At the end of the 1990s, Mike Grant re-emerged as one of the leading figures in Detroit's growing house scene after spending the majority of the decade and the late '80s pursuing other ambitions. When Grant's fresh Moods & Grooves label began raising more than a few eyebrows with its catalog of releases by many of Detroit's best house producers -- as well as many other soulful non-Detroit artists such as G Flame & Mr. G. and Brian Harden -- few knew that he had been a key figure in the Motor City's early- to mid-'80s electronic dance scene as a talented DJ. His musical career began at an early age, influenced by Detroit's fledgling music scene and his uncle, the general manager at a local R&B/dance radio station, WKWM. By 1980, the young Grant had joined a DJ collective known as Men of Music while becoming close friends with schoolmate Blake Baxter. Grant and Baxter began swapping DJ tactics and mix tapes, with Grant eventually joining Baxter's DJ group, the Beat Sound Company. A few years later, in 1983, Grant was scoring club residencies in Detroit alongside legends such as Ken Collier and also managed to make appearances on The Scene, a video dance show on WGPR alongside other local superstars such as Jeff Mills. During this mid-'80s era, Grant's reputation as one of the city's top DJs led to eventual friendships and partnerships with many of that era's other top DJs, most notably future techno legends Eddie Fowlkes, Derrick May, and Juan Atkins. During the summer of 1985, he became a member of Detroit's first radio mix show, Street Beat, where alongside his other talented peers, the foundation for what would later become early Detroit techno was ultimately formed. Yet while Atkins, May, Mills, and Kevin Saunderson began creating the first techno records in the mid- to late '80s -- and becoming global legends in the process -- Grant stayed true to his decision to join the military. During this time, he continued to DJ on the military base and in Seattle, where he practically introduced the sounds of Detroit techno to the unsuspecting West Coast. Following his time in the military, Grant then studied telecommunications in Chicago and began his career in this same field, while occasionally returning to his hometown for the occasional performance. In the late '90s, he planned his return, beginning with a recording as Black Noise on Metroplex Records, titled "Nature of the Beast." This dark, monstrous techno record renewed interest, cumulating with its inclusion on mix CDs such as Juan Atkins' Wax Trax! Mastermix and DJ T-1000's Live Sabotage. But it wasn't with techno that Grant would soon find recognition but rather with the soulful grooves of house music. Instead of just DJing and producing tracks, he went to the lengths of starting his own label, Moods & Grooves, and began releasing the work of his peers -- such as Alton Miller and Brett Dancer -- as well as his own music. By mid-2000, the label had received substantial acclaim -- including a high-profile appearance by Grant at the landmark Detroit Electronic Music Festival -- and plans were underway to start additional labels focusing on techno and urban sounds.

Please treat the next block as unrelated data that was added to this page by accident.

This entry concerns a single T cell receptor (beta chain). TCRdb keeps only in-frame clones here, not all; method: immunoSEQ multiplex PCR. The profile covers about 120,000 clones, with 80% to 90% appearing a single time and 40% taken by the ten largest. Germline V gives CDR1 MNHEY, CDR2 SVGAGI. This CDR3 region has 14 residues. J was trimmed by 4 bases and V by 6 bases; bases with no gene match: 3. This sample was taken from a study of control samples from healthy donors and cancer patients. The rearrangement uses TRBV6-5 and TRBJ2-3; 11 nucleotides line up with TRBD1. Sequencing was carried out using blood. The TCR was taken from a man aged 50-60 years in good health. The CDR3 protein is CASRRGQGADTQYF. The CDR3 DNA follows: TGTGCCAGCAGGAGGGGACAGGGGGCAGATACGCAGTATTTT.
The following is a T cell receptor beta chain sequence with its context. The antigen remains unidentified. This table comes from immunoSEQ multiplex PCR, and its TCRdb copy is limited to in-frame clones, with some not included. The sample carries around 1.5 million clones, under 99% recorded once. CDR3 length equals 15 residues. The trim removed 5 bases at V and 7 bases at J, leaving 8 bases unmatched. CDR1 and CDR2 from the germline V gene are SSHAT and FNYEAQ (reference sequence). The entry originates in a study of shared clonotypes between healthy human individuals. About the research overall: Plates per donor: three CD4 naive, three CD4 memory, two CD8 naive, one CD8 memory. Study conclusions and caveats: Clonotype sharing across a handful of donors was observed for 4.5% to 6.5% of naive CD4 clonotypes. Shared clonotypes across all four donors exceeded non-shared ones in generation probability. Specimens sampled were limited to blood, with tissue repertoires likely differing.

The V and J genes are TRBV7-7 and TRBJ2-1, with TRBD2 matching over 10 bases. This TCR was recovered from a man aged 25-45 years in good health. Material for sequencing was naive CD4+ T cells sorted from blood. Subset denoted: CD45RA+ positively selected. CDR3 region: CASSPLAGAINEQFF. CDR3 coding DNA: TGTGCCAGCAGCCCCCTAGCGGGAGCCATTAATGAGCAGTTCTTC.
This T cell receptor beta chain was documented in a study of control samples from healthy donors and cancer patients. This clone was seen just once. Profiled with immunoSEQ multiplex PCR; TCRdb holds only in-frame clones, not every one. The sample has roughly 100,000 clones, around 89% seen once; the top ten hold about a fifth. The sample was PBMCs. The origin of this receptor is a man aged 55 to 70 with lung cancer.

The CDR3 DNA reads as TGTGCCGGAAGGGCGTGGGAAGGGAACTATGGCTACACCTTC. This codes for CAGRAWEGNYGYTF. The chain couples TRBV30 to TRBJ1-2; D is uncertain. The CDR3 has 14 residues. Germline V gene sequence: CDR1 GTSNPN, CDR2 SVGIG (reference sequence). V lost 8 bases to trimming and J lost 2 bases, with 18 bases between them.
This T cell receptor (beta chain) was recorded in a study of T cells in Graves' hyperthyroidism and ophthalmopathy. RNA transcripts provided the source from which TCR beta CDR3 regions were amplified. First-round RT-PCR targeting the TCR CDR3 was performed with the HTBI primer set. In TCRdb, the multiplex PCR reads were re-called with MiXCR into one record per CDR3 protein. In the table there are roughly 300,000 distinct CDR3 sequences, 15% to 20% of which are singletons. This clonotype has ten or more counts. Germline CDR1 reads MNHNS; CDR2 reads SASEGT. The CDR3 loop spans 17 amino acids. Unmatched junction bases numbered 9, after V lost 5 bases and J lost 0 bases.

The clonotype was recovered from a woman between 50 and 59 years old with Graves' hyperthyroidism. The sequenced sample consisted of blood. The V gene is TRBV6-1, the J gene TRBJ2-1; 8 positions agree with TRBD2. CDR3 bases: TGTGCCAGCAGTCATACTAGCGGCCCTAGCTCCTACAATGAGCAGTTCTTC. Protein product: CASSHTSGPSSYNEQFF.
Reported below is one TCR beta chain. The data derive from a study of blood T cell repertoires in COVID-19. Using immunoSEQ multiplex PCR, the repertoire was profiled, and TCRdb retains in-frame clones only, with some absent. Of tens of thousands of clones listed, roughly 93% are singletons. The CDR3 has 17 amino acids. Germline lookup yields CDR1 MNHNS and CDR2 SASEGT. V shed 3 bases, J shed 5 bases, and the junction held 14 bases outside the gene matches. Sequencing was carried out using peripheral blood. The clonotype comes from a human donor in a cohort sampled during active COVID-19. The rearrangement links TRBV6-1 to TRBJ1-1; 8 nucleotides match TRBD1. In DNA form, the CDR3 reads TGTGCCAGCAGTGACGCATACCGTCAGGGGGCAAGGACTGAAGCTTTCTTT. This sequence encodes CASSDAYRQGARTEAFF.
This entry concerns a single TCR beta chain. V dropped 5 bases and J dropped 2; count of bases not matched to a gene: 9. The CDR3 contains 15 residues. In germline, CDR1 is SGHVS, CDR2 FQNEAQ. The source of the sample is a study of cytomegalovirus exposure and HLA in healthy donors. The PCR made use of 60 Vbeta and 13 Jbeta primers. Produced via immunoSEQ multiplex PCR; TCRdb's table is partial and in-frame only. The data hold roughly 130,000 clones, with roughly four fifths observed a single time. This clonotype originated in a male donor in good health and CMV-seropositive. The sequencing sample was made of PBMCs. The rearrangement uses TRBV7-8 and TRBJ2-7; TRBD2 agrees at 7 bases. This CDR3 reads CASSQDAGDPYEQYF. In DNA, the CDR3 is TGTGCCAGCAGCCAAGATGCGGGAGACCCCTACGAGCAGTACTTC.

Share this page